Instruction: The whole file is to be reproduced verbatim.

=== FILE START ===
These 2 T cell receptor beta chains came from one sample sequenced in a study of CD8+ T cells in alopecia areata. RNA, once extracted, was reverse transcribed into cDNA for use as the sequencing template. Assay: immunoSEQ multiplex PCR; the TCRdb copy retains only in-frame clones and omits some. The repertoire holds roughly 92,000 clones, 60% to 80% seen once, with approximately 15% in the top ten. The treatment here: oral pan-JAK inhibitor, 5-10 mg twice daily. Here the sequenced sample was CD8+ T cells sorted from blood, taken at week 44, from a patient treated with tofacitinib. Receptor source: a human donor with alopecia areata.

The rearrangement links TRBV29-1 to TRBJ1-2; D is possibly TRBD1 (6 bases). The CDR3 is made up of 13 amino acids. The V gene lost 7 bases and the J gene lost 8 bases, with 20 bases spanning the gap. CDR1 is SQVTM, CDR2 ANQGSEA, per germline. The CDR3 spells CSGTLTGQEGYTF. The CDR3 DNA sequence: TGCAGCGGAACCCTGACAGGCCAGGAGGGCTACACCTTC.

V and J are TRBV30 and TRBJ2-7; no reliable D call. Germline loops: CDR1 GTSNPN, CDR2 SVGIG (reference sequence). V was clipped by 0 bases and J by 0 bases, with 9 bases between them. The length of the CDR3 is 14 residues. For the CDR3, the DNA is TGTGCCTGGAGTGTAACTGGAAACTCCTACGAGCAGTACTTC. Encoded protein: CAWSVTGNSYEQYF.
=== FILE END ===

These 2 T cell receptor beta chains came from one sample sequenced in a study of CD8+ T cells in alopecia areata. RNA, once extracted, was reverse transcribed into cDNA for use as the sequencing template. Assay: immunoSEQ multiplex PCR; the TCRdb copy retains only in-frame clones and omits some. The repertoire holds roughly 92,000 clones, 60% to 80% seen once, with approximately 15% in the top ten. The treatment here: oral pan-JAK inhibitor, 5-10 mg twice daily. Here the sequenced sample was CD8+ T cells sorted from blood, taken at week 44, from a patient treated with tofacitinib. Receptor source: a human donor with alopecia areata.

The rearrangement links TRBV29-1 to TRBJ1-2; D is possibly TRBD1 (6 bases). The CDR3 is made up of 13 amino acids. The V gene lost 7 bases and the J gene lost 8 bases, with 20 bases spanning the gap. CDR1 is SQVTM, CDR2 ANQGSEA, per germline. The CDR3 spells CSGTLTGQEGYTF. The CDR3 DNA sequence: TGCAGCGGAACCCTGACAGGCCAGGAGGGCTACACCTTC.

V and J are TRBV30 and TRBJ2-7; no reliable D call. Germline loops: CDR1 GTSNPN, CDR2 SVGIG (reference sequence). V was clipped by 0 bases and J by 0 bases, with 9 bases between them. The length of the CDR3 is 14 residues. For the CDR3, the DNA is TGTGCCTGGAGTGTAACTGGAAACTCCTACGAGCAGTACTTC. Encoded protein: CAWSVTGNSYEQYF.